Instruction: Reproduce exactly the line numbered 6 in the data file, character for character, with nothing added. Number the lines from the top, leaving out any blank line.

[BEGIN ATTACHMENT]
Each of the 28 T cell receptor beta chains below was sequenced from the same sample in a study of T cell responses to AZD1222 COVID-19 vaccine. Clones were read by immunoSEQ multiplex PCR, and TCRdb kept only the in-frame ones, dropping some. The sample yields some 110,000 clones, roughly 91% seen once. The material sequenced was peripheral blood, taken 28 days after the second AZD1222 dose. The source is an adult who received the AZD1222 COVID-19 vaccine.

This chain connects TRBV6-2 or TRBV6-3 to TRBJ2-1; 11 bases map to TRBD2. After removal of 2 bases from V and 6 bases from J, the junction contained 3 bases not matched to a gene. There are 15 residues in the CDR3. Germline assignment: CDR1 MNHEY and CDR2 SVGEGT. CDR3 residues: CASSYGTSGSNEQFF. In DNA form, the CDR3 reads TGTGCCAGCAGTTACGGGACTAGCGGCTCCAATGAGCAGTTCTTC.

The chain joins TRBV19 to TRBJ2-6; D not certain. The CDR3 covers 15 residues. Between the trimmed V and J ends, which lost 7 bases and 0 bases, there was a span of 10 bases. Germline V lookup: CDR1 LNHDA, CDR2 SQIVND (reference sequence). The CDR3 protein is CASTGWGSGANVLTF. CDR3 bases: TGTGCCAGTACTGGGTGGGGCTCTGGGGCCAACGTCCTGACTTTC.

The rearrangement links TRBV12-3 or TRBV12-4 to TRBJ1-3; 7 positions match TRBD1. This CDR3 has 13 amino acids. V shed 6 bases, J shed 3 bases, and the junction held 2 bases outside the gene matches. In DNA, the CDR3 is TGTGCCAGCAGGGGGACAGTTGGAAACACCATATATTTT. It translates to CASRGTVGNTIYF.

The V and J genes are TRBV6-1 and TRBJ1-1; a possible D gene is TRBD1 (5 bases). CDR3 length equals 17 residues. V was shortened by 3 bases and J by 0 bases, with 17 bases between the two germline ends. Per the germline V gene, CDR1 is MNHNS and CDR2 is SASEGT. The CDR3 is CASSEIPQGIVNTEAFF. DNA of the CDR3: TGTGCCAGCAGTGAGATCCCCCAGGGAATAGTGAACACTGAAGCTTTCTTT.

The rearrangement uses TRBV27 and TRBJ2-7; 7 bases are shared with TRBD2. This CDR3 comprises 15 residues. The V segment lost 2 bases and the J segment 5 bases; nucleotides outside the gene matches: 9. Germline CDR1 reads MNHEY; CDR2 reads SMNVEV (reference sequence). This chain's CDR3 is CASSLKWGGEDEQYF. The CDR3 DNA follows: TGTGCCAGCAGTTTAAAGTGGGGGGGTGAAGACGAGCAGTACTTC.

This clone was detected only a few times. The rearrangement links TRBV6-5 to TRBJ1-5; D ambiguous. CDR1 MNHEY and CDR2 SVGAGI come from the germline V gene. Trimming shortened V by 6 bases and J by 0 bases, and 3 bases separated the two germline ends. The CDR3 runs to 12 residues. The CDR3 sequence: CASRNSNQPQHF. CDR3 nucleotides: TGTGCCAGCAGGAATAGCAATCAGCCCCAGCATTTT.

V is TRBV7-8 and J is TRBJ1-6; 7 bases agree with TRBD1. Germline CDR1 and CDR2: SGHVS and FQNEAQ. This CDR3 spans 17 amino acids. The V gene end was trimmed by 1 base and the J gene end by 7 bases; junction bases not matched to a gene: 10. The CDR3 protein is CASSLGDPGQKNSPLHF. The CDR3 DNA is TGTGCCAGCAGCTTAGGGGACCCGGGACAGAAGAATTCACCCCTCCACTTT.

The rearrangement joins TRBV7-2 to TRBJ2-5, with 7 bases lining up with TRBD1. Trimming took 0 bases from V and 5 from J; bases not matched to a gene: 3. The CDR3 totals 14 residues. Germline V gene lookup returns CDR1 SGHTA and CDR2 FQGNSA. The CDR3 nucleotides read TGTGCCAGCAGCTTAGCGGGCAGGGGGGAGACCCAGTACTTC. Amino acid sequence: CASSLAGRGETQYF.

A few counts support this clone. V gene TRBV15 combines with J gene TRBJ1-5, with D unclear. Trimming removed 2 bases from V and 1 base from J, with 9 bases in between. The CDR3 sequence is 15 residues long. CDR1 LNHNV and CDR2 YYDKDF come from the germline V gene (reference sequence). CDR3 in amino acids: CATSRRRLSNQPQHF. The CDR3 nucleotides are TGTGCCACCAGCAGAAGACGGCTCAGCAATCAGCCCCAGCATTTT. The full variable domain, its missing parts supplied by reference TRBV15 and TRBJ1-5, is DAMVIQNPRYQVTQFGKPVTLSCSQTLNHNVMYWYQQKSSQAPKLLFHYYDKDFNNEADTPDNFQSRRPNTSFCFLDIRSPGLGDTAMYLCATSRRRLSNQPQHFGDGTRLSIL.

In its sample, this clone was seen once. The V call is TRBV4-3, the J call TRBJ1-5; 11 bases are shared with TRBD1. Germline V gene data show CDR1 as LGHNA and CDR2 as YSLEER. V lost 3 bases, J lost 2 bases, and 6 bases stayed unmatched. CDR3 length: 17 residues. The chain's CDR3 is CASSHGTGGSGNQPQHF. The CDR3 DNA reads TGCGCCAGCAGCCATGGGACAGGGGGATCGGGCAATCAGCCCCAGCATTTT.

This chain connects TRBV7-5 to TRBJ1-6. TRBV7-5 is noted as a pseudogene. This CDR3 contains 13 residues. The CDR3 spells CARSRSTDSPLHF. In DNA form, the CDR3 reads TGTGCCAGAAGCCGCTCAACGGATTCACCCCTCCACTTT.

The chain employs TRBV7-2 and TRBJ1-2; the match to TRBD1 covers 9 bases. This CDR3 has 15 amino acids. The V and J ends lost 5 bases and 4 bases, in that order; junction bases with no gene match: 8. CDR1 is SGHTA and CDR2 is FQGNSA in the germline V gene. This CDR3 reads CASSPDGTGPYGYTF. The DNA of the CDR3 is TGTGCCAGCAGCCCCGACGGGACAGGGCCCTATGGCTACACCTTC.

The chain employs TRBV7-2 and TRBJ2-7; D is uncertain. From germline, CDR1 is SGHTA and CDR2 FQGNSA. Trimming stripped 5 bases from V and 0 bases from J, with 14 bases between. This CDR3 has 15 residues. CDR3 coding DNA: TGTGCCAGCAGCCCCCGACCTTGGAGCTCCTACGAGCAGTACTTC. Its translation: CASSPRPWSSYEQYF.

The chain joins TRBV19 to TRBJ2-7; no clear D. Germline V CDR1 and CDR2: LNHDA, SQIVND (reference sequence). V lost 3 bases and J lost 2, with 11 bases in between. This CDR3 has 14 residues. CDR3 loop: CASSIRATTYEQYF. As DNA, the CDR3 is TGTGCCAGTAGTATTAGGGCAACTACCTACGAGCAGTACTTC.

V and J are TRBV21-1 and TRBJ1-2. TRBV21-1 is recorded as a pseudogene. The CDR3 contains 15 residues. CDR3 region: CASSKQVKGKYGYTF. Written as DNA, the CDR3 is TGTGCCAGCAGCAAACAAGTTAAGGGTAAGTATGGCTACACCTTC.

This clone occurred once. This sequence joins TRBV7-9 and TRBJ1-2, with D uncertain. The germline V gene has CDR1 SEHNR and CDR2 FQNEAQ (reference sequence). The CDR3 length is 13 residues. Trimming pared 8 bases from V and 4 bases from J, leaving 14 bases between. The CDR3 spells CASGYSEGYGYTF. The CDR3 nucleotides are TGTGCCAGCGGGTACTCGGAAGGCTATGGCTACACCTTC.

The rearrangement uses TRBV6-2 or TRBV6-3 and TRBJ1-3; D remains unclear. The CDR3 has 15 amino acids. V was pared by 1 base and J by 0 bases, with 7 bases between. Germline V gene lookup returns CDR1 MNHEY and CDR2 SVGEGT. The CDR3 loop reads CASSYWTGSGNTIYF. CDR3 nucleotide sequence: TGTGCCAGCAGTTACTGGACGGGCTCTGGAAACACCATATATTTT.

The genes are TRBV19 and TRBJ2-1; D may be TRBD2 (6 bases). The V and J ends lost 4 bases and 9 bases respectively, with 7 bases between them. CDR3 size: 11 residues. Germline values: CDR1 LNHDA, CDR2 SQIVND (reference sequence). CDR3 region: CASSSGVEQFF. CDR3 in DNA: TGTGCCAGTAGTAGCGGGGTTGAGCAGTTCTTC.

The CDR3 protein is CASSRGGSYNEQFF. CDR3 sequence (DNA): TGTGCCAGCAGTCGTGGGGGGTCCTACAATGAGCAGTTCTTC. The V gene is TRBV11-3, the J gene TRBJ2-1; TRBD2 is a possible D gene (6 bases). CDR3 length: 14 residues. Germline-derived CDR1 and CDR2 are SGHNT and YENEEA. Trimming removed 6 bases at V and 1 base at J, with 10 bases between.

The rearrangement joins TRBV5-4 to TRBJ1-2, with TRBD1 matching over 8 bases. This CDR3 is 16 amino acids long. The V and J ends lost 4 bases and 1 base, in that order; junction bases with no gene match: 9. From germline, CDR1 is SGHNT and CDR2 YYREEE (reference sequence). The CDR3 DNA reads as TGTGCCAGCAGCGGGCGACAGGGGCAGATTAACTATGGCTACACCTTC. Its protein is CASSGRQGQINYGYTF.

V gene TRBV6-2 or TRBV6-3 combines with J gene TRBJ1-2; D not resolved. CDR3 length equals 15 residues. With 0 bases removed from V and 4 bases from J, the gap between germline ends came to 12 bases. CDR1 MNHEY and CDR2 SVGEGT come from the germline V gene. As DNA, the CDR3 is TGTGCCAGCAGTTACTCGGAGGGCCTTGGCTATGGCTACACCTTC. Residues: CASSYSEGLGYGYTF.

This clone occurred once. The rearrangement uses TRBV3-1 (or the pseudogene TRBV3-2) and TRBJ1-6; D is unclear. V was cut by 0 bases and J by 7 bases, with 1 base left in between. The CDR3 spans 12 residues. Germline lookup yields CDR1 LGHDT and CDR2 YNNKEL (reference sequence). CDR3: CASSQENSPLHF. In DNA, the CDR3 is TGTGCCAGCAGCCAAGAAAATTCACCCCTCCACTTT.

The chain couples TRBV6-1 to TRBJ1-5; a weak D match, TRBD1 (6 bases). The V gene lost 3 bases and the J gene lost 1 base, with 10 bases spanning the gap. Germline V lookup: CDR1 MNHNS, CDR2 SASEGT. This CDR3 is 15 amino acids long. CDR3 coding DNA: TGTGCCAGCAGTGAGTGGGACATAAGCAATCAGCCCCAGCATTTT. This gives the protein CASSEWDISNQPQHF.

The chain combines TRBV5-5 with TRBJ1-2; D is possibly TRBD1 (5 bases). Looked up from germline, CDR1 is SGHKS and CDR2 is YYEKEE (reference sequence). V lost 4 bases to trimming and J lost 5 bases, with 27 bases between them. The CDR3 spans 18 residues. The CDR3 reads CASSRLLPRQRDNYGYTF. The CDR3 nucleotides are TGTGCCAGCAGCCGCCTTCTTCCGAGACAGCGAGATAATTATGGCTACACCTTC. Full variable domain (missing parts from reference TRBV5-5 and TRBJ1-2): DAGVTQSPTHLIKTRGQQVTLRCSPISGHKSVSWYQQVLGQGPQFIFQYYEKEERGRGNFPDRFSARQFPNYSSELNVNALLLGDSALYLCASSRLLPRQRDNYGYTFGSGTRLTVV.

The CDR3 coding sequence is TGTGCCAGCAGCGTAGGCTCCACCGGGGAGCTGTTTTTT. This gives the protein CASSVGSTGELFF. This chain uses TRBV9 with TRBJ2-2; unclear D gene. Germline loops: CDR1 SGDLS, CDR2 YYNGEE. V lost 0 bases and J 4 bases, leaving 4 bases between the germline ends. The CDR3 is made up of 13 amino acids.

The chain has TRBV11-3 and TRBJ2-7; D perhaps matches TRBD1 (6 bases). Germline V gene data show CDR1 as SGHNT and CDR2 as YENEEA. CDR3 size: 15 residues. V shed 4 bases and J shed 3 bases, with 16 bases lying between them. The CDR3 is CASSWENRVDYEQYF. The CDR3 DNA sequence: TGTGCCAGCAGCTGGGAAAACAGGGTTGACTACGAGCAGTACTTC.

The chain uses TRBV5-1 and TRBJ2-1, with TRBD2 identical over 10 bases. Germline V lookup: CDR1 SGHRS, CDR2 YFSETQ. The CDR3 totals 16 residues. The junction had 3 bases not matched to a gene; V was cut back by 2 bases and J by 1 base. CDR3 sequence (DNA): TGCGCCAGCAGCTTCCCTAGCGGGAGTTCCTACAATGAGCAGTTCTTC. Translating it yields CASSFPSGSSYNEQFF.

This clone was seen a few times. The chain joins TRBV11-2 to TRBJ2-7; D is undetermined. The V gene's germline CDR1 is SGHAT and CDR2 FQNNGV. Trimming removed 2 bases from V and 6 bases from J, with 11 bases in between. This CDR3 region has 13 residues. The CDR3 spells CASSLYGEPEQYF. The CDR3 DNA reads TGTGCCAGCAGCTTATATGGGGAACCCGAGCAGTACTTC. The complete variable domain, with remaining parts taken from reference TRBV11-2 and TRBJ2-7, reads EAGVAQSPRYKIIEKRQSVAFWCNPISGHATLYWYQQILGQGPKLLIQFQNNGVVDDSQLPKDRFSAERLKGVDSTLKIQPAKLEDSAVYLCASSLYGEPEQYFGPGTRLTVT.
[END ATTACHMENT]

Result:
The rearrangement uses TRBV27 and TRBJ2-7; 7 bases are shared with TRBD2. This CDR3 comprises 15 residues. The V segment lost 2 bases and the J segment 5 bases; nucleotides outside the gene matches: 9. Germline CDR1 reads MNHEY; CDR2 reads SMNVEV (reference sequence). This chain's CDR3 is CASSLKWGGEDEQYF. The CDR3 DNA follows: TGTGCCAGCAGTTTAAAGTGGGGGGGTGAAGACGAGCAGTACTTC.